Although brick-and-mortar retailers have felt the impact of robust online buying in recent years, the in-store shopping experience remains dominant in the retail sector, and online and offline retailing can coexist and cooperate, according to the managing director of HKR International Ltd.
“E-commerce indeed has made its strong impact towards physical retail, but brick-and-mortar stores are irreplaceable and continuing taking the lion’s share of retail sector,” said Victor Cha, who also serves as deputy chairman of HKR International.
According to data issued by the Ministry of Commerce, China’s online retail sales of physical goods totaled 4.19 trillion yuan ($633.5 billion) in 2016, up 25.6 percent year-on-year but still accounting for only 12.6 percent of the retail value of all consumer goods purchased.
Similarly, financial research firm Gordon Haskett said in a recent survey that apart from music, books, movies and small appliances, consumers showed a preference for in-store purchases, especially for experienced-based categories such as groceries, household, health and beauty, pets and automotive products.
“Shopping malls are no longer a place purely for shopping, but a one-stop experience provider for shopping, lifestyle and social … Retailers have to either embrace this trend peacefully or be phased out,” Cha said.
Cha told China Daily that its newly opened, 322,000-square-meter commercial complex HKRI Taikoo Hui aims to draw consumers with bespoke design and quality.
Officially opened in early November on Shanghai’s bustling West Nanjing Road, the development, with an investment of up to 18 billion yuan, features a shopping mall, two hotels, one serviced apartment building and two office buildings. HKRI expects the project to generate revenue equivalent to two-thirds of 11 total projects of similar size in 2018.
According to Cha, the projection is based on innovative retail brands attracted by the shopping mall, the interaction made between online and offline, as well as the application of big data to analyze the preferences and habits of their target customers.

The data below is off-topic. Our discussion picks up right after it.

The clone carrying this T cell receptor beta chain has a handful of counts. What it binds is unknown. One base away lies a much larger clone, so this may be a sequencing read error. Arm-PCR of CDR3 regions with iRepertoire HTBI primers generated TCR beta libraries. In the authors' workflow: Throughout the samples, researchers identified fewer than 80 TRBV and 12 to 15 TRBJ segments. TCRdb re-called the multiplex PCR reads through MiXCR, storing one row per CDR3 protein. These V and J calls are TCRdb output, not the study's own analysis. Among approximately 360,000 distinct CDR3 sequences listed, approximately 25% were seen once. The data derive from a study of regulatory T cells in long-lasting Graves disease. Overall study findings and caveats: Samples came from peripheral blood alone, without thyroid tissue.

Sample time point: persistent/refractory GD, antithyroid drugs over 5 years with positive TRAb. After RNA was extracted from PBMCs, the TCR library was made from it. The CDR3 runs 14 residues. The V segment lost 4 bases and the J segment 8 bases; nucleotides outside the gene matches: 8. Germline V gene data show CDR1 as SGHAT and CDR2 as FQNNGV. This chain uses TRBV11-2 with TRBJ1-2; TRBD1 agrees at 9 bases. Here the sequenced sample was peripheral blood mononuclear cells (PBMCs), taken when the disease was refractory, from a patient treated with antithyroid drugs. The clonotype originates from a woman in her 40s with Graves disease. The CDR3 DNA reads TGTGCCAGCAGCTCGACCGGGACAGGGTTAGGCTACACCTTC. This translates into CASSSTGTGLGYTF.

In order to stand out from the high homogeneity of shopping malls’ brands, HKRI Taikoo Hui mall did not introduce top luxury brands such as Louis Vuitton or Gucci.
Among the approximately 250 diversified brands in the mall, eight had their China debut stores, 22 were opening their first outlet in Shanghai, and 15 are special concept stores, Cha said.
The HKRI Taikoo Hui is also the location of the newly opened Starbucks Reserve Roastery in China, the only such Starbucks of its kind except for Seattle, also home to the company’s headquarters.
“On average, more than 70 percent of the brands in Shanghai’s departments stores and shopping malls are the same, so what brands the developer chooses will decide how successful it is,” said Qi Xiaozhai, head of the Shanghai Society of Commercial Economy.
When more internet retailers such as Alibaba and JD go offline and open physical stores with their advantages in capital and big data resources, traditional retail operators should adopt state-of-the-art technologies to become competitive, according to Cha.
In the past 15 years, HKR International has made a total investment of about 20 billion yuan into the Chinese mainland, accounting for nearly half of the company’s total investment during the period.
“Our weighing in the Chinese mainland, especially in the Yangtze River Delta region, will continue to grow, as we are a Chinese company, and we will continuously look for real estate investment opportunities both in residential and commercial sectors, in line with the central government’s policies and strategies,” Cha said.
“The Chinese people in the past two decades have generated abundant wealth; in regards to their strong attachment in buying property, high-quality residential property will continue to be sought after by the expanding middle class, and that is what we were doing for the past four decades and will continue to do in the coming four decades.”